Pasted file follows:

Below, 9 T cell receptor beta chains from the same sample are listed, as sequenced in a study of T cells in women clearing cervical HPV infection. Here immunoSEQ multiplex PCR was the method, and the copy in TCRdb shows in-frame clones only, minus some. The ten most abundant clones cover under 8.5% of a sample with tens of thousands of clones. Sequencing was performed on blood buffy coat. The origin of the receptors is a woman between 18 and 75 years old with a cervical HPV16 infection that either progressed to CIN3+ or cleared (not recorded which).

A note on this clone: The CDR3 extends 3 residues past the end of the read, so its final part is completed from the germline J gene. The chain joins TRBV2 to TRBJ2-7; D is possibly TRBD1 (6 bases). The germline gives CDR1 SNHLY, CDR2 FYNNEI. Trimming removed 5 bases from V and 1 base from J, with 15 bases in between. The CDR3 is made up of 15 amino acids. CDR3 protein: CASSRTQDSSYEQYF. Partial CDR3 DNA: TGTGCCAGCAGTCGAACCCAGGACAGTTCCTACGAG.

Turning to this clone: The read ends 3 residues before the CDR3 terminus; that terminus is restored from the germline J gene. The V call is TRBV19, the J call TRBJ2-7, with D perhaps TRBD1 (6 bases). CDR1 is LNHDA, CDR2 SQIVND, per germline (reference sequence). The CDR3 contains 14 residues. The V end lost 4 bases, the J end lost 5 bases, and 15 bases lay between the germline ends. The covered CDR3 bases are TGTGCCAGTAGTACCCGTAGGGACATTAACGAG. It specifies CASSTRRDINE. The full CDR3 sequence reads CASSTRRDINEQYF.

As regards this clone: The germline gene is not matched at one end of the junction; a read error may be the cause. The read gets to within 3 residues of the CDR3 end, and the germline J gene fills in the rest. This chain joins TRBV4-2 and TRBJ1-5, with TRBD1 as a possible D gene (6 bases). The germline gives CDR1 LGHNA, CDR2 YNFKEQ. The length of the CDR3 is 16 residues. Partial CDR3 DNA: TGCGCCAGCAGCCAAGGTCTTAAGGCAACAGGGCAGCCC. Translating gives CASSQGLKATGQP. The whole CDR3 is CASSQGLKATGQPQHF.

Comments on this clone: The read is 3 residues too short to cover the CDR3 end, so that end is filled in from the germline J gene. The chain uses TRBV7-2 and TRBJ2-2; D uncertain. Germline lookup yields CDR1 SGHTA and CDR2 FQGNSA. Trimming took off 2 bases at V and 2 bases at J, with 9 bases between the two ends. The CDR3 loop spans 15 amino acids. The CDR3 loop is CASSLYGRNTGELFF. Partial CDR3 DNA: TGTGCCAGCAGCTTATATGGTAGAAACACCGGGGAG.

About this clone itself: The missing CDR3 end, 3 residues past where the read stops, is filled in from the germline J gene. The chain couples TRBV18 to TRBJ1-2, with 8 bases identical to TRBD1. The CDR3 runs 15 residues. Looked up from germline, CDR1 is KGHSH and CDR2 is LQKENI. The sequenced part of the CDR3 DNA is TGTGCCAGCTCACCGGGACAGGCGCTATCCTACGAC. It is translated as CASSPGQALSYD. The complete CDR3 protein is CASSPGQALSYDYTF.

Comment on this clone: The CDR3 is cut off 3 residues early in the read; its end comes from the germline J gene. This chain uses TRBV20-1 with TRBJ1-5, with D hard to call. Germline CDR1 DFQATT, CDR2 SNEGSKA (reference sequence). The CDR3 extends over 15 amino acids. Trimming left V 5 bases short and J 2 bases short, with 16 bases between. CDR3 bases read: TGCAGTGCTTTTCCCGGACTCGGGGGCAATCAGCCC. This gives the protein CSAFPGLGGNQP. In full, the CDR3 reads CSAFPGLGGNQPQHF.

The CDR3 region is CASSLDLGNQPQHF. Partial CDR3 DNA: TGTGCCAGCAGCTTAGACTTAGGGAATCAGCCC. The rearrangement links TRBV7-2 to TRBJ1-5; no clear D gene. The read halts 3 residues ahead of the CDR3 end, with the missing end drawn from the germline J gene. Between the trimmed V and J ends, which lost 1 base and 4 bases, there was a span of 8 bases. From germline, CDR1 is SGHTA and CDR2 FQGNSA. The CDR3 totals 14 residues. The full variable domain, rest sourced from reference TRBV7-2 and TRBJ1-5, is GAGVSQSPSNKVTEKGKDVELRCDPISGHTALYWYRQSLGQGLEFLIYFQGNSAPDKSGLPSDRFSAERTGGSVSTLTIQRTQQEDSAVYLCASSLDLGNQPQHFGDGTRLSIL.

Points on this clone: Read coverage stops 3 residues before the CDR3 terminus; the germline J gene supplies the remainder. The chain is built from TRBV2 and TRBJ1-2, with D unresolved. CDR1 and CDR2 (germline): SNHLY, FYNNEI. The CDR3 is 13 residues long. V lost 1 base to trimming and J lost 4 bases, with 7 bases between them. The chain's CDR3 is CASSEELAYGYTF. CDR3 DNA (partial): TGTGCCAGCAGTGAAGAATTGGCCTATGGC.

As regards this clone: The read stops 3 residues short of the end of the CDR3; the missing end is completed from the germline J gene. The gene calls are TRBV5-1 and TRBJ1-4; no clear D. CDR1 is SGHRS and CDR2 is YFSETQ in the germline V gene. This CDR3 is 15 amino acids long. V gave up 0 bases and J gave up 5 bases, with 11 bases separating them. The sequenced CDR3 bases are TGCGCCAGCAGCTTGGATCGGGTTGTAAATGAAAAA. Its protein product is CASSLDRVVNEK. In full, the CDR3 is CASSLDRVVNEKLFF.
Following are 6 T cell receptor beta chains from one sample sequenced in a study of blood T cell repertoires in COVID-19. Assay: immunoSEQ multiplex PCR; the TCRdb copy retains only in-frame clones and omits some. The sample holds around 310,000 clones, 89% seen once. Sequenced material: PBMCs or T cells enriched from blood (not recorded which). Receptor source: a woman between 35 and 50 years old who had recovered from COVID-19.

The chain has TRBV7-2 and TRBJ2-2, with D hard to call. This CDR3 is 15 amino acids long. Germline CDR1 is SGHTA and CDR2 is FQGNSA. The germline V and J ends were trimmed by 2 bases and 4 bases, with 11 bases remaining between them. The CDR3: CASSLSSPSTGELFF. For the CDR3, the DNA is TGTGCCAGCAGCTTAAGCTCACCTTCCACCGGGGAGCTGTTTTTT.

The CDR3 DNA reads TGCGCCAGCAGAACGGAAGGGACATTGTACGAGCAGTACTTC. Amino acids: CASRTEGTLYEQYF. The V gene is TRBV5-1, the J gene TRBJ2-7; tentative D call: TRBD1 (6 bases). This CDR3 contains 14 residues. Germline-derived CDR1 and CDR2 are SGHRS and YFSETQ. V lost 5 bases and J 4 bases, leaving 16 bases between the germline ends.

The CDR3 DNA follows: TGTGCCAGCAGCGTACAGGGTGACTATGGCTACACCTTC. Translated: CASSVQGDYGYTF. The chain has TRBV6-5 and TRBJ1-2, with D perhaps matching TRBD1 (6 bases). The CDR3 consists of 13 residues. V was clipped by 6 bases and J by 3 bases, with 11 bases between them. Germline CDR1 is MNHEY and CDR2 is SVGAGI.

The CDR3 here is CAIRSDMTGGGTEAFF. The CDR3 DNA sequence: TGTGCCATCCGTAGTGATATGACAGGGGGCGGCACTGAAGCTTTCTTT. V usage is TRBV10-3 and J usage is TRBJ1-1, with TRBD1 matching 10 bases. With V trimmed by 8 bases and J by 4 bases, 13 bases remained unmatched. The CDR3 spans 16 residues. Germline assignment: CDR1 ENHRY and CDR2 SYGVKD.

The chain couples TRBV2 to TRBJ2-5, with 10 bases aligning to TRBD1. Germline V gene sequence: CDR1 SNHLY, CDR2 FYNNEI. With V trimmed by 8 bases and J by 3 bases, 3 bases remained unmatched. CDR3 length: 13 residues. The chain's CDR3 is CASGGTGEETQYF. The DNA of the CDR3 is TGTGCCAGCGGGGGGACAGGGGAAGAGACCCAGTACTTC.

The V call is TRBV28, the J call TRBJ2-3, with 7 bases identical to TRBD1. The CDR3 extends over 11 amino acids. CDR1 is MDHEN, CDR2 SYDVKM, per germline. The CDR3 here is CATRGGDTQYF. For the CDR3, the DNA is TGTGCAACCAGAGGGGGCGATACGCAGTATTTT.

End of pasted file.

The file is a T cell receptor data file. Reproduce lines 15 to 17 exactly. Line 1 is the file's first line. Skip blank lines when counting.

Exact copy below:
The CDR3 here is CAIRSDMTGGGTEAFF. The CDR3 DNA sequence: TGTGCCATCCGTAGTGATATGACAGGGGGCGGCACTGAAGCTTTCTTT. V usage is TRBV10-3 and J usage is TRBJ1-1, with TRBD1 matching 10 bases. With V trimmed by 8 bases and J by 4 bases, 13 bases remained unmatched. The CDR3 spans 16 residues. Germline assignment: CDR1 ENHRY and CDR2 SYGVKD.

The chain couples TRBV2 to TRBJ2-5, with 10 bases aligning to TRBD1. Germline V gene sequence: CDR1 SNHLY, CDR2 FYNNEI. With V trimmed by 8 bases and J by 3 bases, 3 bases remained unmatched. CDR3 length: 13 residues. The chain's CDR3 is CASGGTGEETQYF. The DNA of the CDR3 is TGTGCCAGCGGGGGGACAGGGGAAGAGACCCAGTACTTC.

The V call is TRBV28, the J call TRBJ2-3, with 7 bases identical to TRBD1. The CDR3 extends over 11 amino acids. CDR1 is MDHEN, CDR2 SYDVKM, per germline. The CDR3 here is CATRGGDTQYF. For the CDR3, the DNA is TGTGCAACCAGAGGGGGCGATACGCAGTATTTT.